Another surgeon under scrutiny after deaths

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Patients of yet another NHS surgeon accused of bungling operations will shortly hear the outcome of an investigation that has dogged their lives for more than two years.

Patients of yet another NHS surgeon accused of bungling operations will shortly hear the outcome of an investigation that has dogged their lives for more than two years.

Christopher Ingoldby has been suspended since January 1998 from his work as a gastrointestinal surgeon at Pinderfields and Pontefract NHS Trust, Wakefield, after an inquest jury returned a verdict of misadventure on the death of a cancer patient in his care.

Mr Ingoldby denies incompetence and obtained an injunction to prevent details of one NHS investigation being published, but an internal investigation at Pinderfields is to deliver its findings within weeks.

There are currently 62 separate claims against Mr Ingoldby, covering a period between 1989 and 1997. Fourteen involve the death of patients.

Tougher action against failing doctors will be proposed in the NHS National Plan next month. The Independent on Sunday has learned that Alan Milburn, the Health Secretary, plans a government bill to split the General Medical Council's role following complaints about its failure to take robust action.

Investigations into failing doctors will be handed to the NHS Commission for Health Improvement, and it could be made more independent with a lay majority, effectively ending self-regulation by doctors.

The doctors' leaders believe that, after the Shipman and Ledward scandals, public opinion could be swinging back in favour of surgeons and this week they are planning to launch a fight-back.

The IoS has learned that BMA leaders are preparing to deliver a stinging rebuke to the Government over the hours consultants are expected to work.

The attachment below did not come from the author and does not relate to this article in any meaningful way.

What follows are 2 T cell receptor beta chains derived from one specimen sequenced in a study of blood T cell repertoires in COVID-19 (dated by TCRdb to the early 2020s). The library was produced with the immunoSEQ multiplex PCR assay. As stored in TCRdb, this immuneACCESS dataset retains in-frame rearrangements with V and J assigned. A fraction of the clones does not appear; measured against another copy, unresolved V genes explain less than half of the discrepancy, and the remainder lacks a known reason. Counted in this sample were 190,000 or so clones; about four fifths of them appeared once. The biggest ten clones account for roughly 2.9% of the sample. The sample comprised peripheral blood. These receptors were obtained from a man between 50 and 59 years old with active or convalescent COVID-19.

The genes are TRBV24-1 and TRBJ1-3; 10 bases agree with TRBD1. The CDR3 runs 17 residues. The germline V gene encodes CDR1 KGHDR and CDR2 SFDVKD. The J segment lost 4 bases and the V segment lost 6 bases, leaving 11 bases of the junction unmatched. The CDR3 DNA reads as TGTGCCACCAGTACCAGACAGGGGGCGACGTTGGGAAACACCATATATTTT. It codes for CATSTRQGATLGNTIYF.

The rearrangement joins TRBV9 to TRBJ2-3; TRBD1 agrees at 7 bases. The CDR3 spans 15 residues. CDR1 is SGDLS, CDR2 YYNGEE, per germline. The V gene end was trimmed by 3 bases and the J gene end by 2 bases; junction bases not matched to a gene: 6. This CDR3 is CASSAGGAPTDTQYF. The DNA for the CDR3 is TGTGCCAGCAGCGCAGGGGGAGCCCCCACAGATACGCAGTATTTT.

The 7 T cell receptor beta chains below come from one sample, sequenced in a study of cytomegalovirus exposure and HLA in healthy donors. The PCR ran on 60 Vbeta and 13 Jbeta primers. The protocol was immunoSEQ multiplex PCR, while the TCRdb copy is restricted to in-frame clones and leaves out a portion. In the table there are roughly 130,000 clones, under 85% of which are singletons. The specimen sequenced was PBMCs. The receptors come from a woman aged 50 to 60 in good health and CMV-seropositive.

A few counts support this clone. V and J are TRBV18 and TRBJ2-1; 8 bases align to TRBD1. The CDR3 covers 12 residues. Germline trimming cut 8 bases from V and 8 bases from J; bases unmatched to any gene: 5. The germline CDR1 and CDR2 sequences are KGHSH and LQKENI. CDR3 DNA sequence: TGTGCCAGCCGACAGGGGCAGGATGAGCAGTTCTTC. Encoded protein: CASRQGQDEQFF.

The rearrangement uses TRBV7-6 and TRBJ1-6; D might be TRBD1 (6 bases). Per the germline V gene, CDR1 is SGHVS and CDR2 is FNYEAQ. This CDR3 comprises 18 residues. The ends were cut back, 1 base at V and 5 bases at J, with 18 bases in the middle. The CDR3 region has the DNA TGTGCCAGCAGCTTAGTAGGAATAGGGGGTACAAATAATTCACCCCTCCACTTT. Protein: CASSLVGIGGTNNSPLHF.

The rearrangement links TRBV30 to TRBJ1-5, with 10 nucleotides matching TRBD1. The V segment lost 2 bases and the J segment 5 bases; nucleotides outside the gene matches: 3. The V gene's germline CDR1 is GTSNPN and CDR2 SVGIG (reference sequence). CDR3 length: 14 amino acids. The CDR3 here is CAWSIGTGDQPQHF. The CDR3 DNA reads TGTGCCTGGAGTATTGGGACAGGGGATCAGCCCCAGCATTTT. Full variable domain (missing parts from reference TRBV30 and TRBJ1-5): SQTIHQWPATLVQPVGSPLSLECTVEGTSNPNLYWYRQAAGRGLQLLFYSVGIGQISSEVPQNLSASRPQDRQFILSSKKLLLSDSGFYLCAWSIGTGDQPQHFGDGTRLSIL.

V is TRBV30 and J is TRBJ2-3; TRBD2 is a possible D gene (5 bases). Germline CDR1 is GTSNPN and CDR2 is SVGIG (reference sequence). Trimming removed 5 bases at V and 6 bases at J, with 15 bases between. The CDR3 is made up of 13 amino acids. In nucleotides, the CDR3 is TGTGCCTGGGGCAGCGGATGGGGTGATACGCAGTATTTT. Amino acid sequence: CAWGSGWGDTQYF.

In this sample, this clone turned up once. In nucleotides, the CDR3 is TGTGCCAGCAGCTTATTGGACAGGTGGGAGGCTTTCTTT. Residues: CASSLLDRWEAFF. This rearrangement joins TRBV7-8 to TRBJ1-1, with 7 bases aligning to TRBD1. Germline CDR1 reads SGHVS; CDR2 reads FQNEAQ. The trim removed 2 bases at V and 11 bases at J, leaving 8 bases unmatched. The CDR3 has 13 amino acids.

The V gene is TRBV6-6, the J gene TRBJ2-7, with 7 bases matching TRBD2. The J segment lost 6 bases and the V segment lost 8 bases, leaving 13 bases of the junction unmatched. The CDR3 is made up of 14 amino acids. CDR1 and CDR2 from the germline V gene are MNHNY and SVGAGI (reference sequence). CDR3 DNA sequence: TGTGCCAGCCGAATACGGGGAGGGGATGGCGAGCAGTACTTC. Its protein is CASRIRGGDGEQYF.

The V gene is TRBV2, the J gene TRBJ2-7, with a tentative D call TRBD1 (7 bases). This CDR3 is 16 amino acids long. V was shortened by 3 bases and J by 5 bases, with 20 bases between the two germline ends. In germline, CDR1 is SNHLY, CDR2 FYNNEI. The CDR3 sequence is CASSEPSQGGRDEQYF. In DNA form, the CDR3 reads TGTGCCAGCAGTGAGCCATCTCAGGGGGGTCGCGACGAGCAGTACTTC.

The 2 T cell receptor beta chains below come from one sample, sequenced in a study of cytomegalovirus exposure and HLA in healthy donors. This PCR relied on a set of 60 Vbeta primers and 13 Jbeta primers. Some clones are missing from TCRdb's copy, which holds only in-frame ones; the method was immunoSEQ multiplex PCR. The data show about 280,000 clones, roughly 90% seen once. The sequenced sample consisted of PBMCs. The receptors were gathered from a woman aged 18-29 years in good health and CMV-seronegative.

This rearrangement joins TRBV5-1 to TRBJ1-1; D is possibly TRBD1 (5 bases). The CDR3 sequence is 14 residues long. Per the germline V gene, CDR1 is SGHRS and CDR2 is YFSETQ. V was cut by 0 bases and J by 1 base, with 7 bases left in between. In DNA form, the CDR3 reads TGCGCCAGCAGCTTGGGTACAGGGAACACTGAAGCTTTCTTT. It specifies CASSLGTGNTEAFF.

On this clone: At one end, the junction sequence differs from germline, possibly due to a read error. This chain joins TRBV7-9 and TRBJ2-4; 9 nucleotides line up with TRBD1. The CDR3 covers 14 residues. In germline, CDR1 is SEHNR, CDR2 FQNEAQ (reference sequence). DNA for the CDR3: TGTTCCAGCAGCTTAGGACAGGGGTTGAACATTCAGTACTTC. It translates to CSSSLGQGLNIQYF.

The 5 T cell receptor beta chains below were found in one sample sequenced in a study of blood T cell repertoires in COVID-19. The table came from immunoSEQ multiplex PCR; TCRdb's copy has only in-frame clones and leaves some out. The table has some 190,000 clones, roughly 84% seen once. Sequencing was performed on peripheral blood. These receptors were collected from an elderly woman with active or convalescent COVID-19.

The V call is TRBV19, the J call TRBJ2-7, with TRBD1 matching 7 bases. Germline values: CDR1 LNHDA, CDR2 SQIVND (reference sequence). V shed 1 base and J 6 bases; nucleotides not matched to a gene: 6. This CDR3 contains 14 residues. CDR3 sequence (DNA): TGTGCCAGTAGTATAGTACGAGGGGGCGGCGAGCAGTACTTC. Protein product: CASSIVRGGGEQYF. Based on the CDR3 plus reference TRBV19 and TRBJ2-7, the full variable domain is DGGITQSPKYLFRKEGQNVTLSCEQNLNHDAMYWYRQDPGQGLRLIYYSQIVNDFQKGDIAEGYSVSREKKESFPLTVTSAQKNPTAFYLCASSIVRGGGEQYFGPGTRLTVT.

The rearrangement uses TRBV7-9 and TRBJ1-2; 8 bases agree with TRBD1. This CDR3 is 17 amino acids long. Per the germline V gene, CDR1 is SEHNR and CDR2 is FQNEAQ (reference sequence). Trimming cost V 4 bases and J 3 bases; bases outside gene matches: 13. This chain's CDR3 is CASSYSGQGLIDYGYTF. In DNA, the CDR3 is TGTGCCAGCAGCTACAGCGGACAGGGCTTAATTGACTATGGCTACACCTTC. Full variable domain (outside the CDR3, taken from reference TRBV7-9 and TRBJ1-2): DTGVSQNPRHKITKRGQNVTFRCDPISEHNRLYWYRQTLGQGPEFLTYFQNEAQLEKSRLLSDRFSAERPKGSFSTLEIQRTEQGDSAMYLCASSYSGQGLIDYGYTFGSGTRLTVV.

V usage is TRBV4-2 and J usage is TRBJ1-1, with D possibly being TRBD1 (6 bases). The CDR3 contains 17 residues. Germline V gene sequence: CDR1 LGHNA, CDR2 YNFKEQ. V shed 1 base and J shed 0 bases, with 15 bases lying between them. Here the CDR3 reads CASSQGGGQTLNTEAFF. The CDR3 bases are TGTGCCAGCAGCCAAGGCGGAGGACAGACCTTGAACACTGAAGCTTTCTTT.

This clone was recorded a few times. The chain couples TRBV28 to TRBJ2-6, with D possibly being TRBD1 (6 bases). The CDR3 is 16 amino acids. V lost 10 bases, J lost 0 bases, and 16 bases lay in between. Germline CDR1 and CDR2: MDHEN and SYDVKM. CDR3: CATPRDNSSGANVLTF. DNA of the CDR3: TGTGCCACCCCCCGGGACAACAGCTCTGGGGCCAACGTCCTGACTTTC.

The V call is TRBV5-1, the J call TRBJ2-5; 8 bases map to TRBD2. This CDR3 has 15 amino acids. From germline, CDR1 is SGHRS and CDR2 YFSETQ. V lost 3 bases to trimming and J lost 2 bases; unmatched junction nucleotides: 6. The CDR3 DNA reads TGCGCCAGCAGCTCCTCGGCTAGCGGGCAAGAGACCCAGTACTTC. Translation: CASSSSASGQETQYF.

The BMA will tell the Commons select committee on health that it wants the NHS consultants' contracts to be reformed to include the EU Working Time Directive, to force hospitals to limit their official working week to 48 hours.

Attacking the contract as "arcane", the BMA will tell the MPs: "Consultants' workload is now increasing in both volume and intensity to an extent that is putting individuals under great pressure and is leading to significant demoralisation. It is depressingly common to hear consultants wish for nothing more than early retirement."

The BMA warns it would be "highly dangerous" for the NHS to change the contract to reward consultants for the number of operations they carried out or the patients they dealt with. The contract should allow young consultants to balance family life with a demanding job.

In a further development, doctors' leaders disclosed that Frank Dobson, the former Health Secretary, signed the approval form to allow the 76-year-old pathologist at the centre of an investigation into 200 misdiagnosed cancer cases to continue working.

There was no suggestion of wrong-doing by Mr Dobson, but it will be used by doctors' leaders in a fight-back by the profession to defend the reputation of other doctors the BMA claims are overworked because of a shortage of consultants.

Mr Dobson, who stepped down to fight Ken Livingstone to beMayor of London, approved a five-week extension to the working career of pathologist James Elwood in 1998. Last week, a review was launched into 10,000 cases handled by Dr Elwood, now 78 and retired, sparking a row about the age of some health professionals.

Dr Elwood's former hospital at the Swindon and Marlborough NHS trust confirmed it had sought a variation order from the Secretary of State to allow him to carry on long after his normal retirement age of 70.

A BMA source said: "In the case of Elwood, the trust actually sought a variation order from the Government so that Elwood could continue. It was personally signed by the Secretary of State."

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